Earlier this week, market research firm Nielsen released the results of a survey in which it claimed that while owners of Apple’s iPad tablet devices spend time with their content, fully one third of them had never downloaded an app. Now Nielsen is recanting that number, saying the true figure for iPad owners who have not downloaded an app is more like one in ten.
Nielsen now says its survey data finds that 91 percent of iPad owners have downloaded an app. Nielsen has amended its figures with a brief note: “This article and the related download have been amended to reflect updates to the percentage of iPad users in the survey downloading apps.”
So far, the company has not offered any explanation for the revision.
Nielsen’s analysis of the top paid application downloads remains unchanged, with the company saying 62 percent of paid downloaded applications are games, and some 54 percent are books. Rounding out the top five categories are music, shopping, and news applications.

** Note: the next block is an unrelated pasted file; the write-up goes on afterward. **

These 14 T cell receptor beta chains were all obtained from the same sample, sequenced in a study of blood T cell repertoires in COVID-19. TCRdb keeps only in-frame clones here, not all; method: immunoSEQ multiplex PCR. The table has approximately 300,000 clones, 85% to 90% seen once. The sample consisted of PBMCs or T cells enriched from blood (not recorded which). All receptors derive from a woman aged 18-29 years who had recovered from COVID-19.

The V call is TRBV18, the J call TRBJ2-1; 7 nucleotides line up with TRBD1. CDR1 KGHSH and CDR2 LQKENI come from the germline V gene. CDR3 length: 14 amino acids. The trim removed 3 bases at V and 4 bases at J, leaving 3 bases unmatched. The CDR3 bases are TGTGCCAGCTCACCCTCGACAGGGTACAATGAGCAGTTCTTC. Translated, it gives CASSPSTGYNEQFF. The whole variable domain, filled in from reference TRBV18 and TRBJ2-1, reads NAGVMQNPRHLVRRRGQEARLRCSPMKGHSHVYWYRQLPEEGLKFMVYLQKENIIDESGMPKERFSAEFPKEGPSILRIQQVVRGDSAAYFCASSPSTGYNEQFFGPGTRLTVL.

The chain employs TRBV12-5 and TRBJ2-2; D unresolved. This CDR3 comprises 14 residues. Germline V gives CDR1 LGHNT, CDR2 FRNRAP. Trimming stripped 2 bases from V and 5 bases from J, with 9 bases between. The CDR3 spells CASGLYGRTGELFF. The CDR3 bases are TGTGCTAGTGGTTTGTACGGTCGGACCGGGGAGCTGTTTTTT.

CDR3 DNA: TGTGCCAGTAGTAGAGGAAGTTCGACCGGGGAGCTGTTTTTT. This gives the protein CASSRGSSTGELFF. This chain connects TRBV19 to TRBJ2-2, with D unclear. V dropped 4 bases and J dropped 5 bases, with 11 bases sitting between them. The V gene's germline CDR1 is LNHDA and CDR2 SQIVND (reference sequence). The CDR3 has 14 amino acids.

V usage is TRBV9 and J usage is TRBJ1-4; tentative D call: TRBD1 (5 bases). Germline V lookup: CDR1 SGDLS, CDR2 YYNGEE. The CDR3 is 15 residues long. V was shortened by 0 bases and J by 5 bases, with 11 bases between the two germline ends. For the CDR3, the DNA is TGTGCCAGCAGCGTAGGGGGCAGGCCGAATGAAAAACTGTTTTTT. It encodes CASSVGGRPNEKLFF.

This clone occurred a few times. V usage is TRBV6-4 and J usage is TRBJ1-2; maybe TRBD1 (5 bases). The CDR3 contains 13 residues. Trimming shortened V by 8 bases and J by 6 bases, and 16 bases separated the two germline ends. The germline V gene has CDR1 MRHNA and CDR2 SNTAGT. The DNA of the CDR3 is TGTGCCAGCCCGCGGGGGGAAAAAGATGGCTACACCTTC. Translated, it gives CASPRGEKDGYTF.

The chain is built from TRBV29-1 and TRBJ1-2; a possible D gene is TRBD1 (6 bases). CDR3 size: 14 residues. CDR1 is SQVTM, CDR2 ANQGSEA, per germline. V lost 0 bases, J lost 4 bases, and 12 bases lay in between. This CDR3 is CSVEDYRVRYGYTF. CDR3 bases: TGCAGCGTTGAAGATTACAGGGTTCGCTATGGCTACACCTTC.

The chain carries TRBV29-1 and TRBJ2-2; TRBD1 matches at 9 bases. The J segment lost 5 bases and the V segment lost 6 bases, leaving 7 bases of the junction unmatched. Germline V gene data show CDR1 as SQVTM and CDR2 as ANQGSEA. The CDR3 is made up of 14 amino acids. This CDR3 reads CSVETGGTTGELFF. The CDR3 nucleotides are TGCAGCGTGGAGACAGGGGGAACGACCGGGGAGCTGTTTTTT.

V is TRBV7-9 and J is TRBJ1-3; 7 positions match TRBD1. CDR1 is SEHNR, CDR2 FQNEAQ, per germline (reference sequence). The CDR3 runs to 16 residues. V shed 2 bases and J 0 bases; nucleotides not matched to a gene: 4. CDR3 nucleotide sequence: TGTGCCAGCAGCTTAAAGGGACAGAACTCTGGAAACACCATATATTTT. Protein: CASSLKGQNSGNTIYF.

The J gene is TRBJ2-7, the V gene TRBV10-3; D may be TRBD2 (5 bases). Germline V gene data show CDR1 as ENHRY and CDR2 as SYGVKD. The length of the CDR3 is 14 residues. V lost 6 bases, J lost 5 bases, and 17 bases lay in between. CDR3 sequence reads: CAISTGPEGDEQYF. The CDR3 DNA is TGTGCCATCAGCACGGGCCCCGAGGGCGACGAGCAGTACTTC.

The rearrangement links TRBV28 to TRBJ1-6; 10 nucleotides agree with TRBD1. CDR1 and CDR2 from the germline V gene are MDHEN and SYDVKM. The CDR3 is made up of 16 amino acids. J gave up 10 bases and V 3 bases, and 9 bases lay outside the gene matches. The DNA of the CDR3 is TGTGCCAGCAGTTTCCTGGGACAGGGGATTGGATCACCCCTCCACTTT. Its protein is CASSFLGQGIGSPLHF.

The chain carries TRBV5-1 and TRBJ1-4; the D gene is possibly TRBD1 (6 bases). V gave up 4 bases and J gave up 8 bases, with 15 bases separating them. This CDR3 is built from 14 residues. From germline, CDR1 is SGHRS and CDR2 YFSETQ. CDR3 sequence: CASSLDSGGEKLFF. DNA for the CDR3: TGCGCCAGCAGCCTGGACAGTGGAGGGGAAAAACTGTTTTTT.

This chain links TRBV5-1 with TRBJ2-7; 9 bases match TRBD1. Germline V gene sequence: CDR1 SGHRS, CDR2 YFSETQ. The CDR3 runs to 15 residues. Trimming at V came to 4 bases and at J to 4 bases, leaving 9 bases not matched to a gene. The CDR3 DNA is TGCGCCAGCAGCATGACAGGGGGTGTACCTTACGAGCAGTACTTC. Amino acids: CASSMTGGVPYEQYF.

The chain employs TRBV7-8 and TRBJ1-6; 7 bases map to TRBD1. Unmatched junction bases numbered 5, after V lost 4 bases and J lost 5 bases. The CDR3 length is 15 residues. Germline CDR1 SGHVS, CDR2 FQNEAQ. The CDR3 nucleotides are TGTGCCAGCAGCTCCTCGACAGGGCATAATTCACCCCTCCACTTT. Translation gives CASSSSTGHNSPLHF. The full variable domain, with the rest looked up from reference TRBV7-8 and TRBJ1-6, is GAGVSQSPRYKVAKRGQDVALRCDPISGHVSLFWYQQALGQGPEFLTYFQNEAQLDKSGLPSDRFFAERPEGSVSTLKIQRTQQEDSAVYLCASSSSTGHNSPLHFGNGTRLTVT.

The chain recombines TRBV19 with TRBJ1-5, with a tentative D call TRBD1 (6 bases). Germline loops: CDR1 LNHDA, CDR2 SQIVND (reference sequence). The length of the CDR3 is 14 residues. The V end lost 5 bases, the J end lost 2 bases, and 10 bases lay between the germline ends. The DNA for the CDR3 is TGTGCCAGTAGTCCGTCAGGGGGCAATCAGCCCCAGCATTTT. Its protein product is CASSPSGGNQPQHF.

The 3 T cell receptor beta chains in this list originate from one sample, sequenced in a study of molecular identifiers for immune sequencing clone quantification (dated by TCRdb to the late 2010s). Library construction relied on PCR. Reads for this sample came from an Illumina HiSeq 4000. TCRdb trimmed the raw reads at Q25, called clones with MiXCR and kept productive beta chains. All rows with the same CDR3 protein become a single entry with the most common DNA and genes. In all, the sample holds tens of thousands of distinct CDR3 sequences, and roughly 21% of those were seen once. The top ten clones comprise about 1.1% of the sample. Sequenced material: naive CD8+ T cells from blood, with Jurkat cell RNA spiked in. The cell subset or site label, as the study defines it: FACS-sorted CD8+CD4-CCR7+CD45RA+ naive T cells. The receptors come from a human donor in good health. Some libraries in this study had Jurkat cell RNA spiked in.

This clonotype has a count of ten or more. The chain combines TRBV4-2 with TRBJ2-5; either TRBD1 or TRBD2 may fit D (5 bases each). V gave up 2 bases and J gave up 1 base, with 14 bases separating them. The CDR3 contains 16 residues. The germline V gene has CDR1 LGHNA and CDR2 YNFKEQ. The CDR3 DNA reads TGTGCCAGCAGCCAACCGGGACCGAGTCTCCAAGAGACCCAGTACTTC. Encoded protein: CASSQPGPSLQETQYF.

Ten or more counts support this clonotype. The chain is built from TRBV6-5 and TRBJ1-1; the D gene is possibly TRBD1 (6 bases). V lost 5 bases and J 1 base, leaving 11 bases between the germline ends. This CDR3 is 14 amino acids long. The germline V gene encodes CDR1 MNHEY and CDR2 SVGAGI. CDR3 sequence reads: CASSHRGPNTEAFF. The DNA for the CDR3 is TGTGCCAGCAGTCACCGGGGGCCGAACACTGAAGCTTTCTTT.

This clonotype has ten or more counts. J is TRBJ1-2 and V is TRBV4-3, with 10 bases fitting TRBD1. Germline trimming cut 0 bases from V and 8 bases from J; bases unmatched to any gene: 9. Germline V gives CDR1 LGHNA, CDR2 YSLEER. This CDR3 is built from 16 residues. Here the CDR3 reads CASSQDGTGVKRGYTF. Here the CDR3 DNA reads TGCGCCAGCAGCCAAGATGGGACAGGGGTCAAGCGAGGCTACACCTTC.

Nielsen’s gaffe—and the wide reporting of Nielsen’s initial figures, including here at Digital Trends—highlights the fragility of much of the data and figures that are widely accepted as gospel truth in the industry. Although few doubt that Nielsen understands the responsibility it has taken on itself for reporting its data, analysis, and methods as accurately as possible, it’s important to remember that market analyses based on contemporary consumer survey methodology and self-reported sales figures are just a group’s best shot at an educated guess. Comparatively few groups attempt to quantify trends in the technology industry, and—with a couple exceptions—few studies attempt to study the same markets independently. One little slip of a decimal point, and the “facts” suddenly become all wrong…assuming they were ever facts in the first place.